Summer Camp Vs. Summer School Finding The Best Fit For Your Family
Summertime brings about lots of anxiety, especially for parents. For the entrepreneurial remote work tribe, like me, we really have to hustle. The whimsy of summer break is fun for kids and parents. There’s a little less stress and more time to spend with family and engage in fun activities. But, we still have to make a living, and the question becomes, what will we do with the kids?
It all boils down to Camp Vs. Summer School.
The good news is that many schools now offer summer school options, both in-person and virtually, for all interested students, not just those with I.E.P.s. The pandemic has shown that most children benefit from some level of support during the summer months. For years there’s been a debate about extending the school year or making it year-round, and parents and educators haven’t been able to come to a consensus quite yet.
The obvious benefits of year-round school is that it keeps children safe and allows them to remain engaged academically and interactive with their peers. I imagine it also helps mitigate some of the lag children experience when returning to school in the fall. Since they’ve already been in school over the summer, it’s easier to flow into the new school year because the interruption was minimal. In December 2020, American University’s School of Education provided an overview of the pros and cons of traditional vs. year-round school schedules. The major con was getting people to “buy in” to the idea of changing the school schedule at all. However, they did provide examples of what the year-round schedules would look like, such as the 45–15, 60–20, and 90–30 plans, all of which seem relatively reasonable — and still honored traditional holidays and allowed for a summer break.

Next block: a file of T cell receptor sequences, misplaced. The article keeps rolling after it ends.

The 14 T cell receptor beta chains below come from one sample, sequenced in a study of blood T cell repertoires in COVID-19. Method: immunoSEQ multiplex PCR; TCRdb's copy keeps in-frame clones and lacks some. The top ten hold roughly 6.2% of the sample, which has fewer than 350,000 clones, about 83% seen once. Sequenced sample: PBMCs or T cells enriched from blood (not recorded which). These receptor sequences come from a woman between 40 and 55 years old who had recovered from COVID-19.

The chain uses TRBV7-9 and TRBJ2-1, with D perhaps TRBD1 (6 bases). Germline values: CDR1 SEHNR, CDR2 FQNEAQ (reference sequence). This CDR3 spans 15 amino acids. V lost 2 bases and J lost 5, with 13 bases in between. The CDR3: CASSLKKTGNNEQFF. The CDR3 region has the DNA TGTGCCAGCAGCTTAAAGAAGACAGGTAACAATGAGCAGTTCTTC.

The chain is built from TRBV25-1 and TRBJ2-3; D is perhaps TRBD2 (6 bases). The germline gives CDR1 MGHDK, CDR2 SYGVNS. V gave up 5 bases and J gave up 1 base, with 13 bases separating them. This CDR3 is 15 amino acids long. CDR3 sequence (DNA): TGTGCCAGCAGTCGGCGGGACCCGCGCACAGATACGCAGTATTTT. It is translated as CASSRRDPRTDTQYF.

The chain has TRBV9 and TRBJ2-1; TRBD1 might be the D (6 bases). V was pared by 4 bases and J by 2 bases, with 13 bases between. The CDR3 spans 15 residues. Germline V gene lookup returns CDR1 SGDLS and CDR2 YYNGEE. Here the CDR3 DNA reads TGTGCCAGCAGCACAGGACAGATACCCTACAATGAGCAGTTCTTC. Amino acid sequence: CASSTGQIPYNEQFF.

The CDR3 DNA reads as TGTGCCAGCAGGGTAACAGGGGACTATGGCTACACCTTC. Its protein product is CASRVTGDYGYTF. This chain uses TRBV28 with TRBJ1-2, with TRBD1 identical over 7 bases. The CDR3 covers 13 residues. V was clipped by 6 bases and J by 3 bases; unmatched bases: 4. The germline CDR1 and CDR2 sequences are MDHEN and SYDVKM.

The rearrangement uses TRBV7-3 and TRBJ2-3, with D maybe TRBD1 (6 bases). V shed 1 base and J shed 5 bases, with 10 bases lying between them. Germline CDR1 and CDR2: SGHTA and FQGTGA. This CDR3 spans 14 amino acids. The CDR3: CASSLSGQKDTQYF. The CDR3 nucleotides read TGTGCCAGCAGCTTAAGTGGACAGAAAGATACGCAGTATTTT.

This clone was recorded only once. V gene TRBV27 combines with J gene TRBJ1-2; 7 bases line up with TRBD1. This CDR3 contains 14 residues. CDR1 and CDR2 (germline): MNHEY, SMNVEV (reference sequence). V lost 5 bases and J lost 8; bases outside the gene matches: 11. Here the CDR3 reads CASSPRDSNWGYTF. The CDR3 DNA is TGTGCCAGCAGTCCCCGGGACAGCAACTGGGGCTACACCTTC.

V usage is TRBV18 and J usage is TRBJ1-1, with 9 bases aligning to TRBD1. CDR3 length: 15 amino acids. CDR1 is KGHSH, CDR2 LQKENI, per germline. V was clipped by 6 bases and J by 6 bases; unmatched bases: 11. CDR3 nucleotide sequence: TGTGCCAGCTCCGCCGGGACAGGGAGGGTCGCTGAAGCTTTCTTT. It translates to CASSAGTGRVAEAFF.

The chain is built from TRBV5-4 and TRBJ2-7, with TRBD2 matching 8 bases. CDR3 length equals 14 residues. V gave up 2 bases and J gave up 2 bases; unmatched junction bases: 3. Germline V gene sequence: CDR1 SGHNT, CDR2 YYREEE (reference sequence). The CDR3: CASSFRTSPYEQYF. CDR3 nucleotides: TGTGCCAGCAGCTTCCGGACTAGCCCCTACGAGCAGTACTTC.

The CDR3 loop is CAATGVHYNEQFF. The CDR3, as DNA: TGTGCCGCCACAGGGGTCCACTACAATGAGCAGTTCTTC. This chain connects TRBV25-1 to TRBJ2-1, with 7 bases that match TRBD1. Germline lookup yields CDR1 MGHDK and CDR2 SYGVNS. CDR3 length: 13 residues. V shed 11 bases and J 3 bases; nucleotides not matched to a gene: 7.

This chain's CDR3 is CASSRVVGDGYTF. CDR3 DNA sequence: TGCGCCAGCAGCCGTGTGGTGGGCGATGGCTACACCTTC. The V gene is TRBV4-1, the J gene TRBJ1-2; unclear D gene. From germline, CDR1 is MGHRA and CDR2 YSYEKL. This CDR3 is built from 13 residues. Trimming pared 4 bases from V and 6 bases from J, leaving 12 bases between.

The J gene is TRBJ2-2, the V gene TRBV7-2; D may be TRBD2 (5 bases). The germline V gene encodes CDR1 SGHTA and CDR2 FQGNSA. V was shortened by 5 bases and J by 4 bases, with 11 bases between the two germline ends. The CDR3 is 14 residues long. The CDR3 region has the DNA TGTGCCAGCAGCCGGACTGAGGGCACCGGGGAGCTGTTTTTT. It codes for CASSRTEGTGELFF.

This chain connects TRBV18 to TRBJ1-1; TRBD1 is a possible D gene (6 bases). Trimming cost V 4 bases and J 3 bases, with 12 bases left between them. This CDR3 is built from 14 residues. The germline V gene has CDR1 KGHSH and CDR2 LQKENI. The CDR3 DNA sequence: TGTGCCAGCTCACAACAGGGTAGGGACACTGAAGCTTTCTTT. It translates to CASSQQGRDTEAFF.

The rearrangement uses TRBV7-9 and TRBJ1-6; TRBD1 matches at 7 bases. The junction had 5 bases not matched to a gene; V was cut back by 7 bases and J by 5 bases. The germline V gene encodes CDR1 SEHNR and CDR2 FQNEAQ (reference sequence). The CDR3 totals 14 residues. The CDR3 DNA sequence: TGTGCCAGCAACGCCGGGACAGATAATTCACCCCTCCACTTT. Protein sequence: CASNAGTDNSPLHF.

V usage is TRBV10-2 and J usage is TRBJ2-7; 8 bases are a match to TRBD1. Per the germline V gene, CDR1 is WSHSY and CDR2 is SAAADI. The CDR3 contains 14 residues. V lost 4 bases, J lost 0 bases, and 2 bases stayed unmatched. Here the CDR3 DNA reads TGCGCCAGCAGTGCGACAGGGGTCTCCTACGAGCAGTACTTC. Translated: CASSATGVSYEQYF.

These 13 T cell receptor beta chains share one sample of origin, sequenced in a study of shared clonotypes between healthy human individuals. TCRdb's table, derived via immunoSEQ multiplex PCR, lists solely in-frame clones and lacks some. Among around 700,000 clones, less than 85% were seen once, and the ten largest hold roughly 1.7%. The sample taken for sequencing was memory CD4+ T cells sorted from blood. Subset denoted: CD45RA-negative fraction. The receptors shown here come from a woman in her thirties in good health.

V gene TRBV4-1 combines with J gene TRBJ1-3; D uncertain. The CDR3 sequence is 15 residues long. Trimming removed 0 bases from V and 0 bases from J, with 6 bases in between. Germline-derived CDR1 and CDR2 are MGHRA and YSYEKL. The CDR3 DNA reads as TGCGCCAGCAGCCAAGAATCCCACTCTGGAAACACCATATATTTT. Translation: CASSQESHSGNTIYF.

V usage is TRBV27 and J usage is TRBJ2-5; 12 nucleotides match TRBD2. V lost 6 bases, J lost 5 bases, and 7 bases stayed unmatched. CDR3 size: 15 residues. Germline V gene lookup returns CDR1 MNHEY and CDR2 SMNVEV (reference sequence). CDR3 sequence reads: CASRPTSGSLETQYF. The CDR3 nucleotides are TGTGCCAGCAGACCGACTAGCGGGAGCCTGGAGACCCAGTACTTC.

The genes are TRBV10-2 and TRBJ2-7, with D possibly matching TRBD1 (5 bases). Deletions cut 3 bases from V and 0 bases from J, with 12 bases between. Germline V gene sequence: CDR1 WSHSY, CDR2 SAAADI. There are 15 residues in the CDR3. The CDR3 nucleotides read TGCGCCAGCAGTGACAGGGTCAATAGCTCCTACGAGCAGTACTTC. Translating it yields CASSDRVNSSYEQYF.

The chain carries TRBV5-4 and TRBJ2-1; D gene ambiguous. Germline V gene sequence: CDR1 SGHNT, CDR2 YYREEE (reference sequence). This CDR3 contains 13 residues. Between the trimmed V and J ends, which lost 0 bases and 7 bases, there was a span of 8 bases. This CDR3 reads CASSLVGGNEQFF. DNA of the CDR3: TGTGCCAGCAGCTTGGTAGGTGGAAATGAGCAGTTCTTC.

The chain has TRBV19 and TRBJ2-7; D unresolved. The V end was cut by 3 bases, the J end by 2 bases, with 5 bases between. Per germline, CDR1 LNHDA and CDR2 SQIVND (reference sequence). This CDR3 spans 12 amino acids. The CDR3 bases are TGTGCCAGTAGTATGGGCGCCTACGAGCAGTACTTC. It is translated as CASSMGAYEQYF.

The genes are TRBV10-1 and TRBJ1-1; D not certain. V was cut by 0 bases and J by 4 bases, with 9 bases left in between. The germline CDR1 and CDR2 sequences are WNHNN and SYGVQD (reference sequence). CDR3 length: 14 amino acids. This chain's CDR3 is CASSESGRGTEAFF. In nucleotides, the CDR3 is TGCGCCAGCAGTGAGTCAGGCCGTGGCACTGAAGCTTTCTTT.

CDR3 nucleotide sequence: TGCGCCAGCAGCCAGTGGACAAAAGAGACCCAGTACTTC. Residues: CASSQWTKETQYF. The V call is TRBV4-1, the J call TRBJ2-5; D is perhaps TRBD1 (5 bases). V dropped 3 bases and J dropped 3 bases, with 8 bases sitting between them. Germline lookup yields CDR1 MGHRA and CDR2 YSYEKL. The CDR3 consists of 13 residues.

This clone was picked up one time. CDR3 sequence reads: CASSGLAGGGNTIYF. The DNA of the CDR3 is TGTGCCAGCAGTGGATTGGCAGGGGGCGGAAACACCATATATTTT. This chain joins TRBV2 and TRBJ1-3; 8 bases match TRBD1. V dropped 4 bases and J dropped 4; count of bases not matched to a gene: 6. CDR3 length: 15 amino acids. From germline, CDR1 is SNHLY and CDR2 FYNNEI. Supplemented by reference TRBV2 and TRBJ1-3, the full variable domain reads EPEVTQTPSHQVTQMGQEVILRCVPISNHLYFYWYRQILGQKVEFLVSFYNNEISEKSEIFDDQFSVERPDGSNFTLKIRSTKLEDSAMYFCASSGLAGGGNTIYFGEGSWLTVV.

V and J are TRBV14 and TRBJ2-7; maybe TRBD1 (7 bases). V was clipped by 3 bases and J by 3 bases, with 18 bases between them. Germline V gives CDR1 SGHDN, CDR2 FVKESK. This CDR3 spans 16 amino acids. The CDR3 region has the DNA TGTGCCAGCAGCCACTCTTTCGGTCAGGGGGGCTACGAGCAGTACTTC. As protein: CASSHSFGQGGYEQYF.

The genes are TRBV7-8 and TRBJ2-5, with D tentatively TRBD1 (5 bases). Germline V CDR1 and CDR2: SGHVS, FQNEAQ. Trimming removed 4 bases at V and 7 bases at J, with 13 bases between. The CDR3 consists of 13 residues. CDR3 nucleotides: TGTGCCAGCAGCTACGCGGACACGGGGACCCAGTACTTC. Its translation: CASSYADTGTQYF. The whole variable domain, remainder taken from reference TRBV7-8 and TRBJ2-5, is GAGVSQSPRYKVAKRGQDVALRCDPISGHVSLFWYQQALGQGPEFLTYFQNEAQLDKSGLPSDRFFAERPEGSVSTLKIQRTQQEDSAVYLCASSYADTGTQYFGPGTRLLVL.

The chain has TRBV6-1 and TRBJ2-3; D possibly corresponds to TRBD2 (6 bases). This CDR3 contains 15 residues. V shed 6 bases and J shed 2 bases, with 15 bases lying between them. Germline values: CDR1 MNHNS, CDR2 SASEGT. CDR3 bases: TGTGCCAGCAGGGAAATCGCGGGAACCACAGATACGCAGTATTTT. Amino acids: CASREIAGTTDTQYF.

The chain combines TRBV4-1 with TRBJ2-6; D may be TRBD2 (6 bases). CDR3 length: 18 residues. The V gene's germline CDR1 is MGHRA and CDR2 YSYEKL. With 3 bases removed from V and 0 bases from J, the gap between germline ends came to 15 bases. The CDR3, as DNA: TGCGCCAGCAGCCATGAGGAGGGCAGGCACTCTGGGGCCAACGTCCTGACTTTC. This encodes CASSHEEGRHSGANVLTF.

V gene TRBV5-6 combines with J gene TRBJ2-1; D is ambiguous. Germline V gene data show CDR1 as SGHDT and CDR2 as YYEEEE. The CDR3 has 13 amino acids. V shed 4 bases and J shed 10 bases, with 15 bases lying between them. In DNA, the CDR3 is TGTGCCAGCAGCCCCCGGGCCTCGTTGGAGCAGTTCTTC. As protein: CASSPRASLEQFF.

For people that worry about “kids being kids,” this is a concern of mine as well. Not all kids thrive under intense academic rigor, and different methodologies serve different learning styles.
I would argue that many of today’s camps offer a hybrid of educational engagement and fun. Your child can get the best of both worlds with the right summer camp. Yet, most things that are amazing, non-traditional, and elective come with a price.
The Case For Summer Camp